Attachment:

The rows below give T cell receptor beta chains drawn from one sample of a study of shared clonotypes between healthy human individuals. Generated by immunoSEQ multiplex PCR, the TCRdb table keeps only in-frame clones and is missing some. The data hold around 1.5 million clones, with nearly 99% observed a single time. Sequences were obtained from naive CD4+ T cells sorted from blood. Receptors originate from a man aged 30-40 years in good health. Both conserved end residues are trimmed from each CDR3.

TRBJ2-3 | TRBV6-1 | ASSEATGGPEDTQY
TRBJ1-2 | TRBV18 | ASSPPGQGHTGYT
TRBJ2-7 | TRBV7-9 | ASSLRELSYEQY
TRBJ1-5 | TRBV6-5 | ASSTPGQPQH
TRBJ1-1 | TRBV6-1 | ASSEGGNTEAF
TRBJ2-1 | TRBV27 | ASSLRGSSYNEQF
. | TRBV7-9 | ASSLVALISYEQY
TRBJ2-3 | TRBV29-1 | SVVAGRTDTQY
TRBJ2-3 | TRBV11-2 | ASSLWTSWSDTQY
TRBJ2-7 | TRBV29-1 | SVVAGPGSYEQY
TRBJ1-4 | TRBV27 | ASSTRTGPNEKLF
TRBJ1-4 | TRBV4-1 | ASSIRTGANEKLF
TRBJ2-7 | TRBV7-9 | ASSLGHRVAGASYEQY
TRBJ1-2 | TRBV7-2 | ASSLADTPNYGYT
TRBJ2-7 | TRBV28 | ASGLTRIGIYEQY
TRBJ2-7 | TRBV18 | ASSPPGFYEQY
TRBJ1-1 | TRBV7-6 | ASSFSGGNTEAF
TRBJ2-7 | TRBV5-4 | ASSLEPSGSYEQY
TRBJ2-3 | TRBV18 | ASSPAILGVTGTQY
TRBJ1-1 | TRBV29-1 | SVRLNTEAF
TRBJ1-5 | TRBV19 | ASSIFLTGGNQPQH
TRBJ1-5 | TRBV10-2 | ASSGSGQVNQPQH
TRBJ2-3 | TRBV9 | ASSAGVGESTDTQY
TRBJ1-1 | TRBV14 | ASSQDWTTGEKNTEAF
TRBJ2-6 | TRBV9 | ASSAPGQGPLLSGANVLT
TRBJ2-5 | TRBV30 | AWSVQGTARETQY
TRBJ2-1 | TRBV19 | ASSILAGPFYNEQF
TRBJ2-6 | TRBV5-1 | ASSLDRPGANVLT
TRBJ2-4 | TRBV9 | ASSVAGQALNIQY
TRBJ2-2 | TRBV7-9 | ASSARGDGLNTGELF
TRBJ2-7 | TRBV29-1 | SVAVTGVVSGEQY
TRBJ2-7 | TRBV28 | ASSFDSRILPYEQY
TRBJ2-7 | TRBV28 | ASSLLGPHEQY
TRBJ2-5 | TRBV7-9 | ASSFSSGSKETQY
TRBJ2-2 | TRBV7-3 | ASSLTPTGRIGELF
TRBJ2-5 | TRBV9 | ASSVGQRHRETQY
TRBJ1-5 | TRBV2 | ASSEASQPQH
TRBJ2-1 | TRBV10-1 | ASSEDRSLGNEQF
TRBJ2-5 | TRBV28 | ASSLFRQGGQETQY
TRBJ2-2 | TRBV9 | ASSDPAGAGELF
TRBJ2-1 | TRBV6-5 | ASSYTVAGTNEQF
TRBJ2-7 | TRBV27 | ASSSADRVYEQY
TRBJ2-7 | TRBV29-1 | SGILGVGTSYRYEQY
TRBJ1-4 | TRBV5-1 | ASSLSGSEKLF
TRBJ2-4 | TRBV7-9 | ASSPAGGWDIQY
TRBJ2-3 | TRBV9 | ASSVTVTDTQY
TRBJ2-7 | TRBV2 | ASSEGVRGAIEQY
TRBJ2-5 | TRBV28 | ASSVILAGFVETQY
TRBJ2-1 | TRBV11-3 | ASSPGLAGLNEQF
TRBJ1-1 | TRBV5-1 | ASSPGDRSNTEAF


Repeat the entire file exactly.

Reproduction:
The rows below give T cell receptor beta chains drawn from one sample of a study of shared clonotypes between healthy human individuals. Generated by immunoSEQ multiplex PCR, the TCRdb table keeps only in-frame clones and is missing some. The data hold around 1.5 million clones, with nearly 99% observed a single time. Sequences were obtained from naive CD4+ T cells sorted from blood. Receptors originate from a man aged 30-40 years in good health. Both conserved end residues are trimmed from each CDR3.

TRBJ2-3 | TRBV6-1 | ASSEATGGPEDTQY
TRBJ1-2 | TRBV18 | ASSPPGQGHTGYT
TRBJ2-7 | TRBV7-9 | ASSLRELSYEQY
TRBJ1-5 | TRBV6-5 | ASSTPGQPQH
TRBJ1-1 | TRBV6-1 | ASSEGGNTEAF
TRBJ2-1 | TRBV27 | ASSLRGSSYNEQF
. | TRBV7-9 | ASSLVALISYEQY
TRBJ2-3 | TRBV29-1 | SVVAGRTDTQY
TRBJ2-3 | TRBV11-2 | ASSLWTSWSDTQY
TRBJ2-7 | TRBV29-1 | SVVAGPGSYEQY
TRBJ1-4 | TRBV27 | ASSTRTGPNEKLF
TRBJ1-4 | TRBV4-1 | ASSIRTGANEKLF
TRBJ2-7 | TRBV7-9 | ASSLGHRVAGASYEQY
TRBJ1-2 | TRBV7-2 | ASSLADTPNYGYT
TRBJ2-7 | TRBV28 | ASGLTRIGIYEQY
TRBJ2-7 | TRBV18 | ASSPPGFYEQY
TRBJ1-1 | TRBV7-6 | ASSFSGGNTEAF
TRBJ2-7 | TRBV5-4 | ASSLEPSGSYEQY
TRBJ2-3 | TRBV18 | ASSPAILGVTGTQY
TRBJ1-1 | TRBV29-1 | SVRLNTEAF
TRBJ1-5 | TRBV19 | ASSIFLTGGNQPQH
TRBJ1-5 | TRBV10-2 | ASSGSGQVNQPQH
TRBJ2-3 | TRBV9 | ASSAGVGESTDTQY
TRBJ1-1 | TRBV14 | ASSQDWTTGEKNTEAF
TRBJ2-6 | TRBV9 | ASSAPGQGPLLSGANVLT
TRBJ2-5 | TRBV30 | AWSVQGTARETQY
TRBJ2-1 | TRBV19 | ASSILAGPFYNEQF
TRBJ2-6 | TRBV5-1 | ASSLDRPGANVLT
TRBJ2-4 | TRBV9 | ASSVAGQALNIQY
TRBJ2-2 | TRBV7-9 | ASSARGDGLNTGELF
TRBJ2-7 | TRBV29-1 | SVAVTGVVSGEQY
TRBJ2-7 | TRBV28 | ASSFDSRILPYEQY
TRBJ2-7 | TRBV28 | ASSLLGPHEQY
TRBJ2-5 | TRBV7-9 | ASSFSSGSKETQY
TRBJ2-2 | TRBV7-3 | ASSLTPTGRIGELF
TRBJ2-5 | TRBV9 | ASSVGQRHRETQY
TRBJ1-5 | TRBV2 | ASSEASQPQH
TRBJ2-1 | TRBV10-1 | ASSEDRSLGNEQF
TRBJ2-5 | TRBV28 | ASSLFRQGGQETQY
TRBJ2-2 | TRBV9 | ASSDPAGAGELF
TRBJ2-1 | TRBV6-5 | ASSYTVAGTNEQF
TRBJ2-7 | TRBV27 | ASSSADRVYEQY
TRBJ2-7 | TRBV29-1 | SGILGVGTSYRYEQY
TRBJ1-4 | TRBV5-1 | ASSLSGSEKLF
TRBJ2-4 | TRBV7-9 | ASSPAGGWDIQY
TRBJ2-3 | TRBV9 | ASSVTVTDTQY
TRBJ2-7 | TRBV2 | ASSEGVRGAIEQY
TRBJ2-5 | TRBV28 | ASSVILAGFVETQY
TRBJ2-1 | TRBV11-3 | ASSPGLAGLNEQF
TRBJ1-1 | TRBV5-1 | ASSPGDRSNTEAF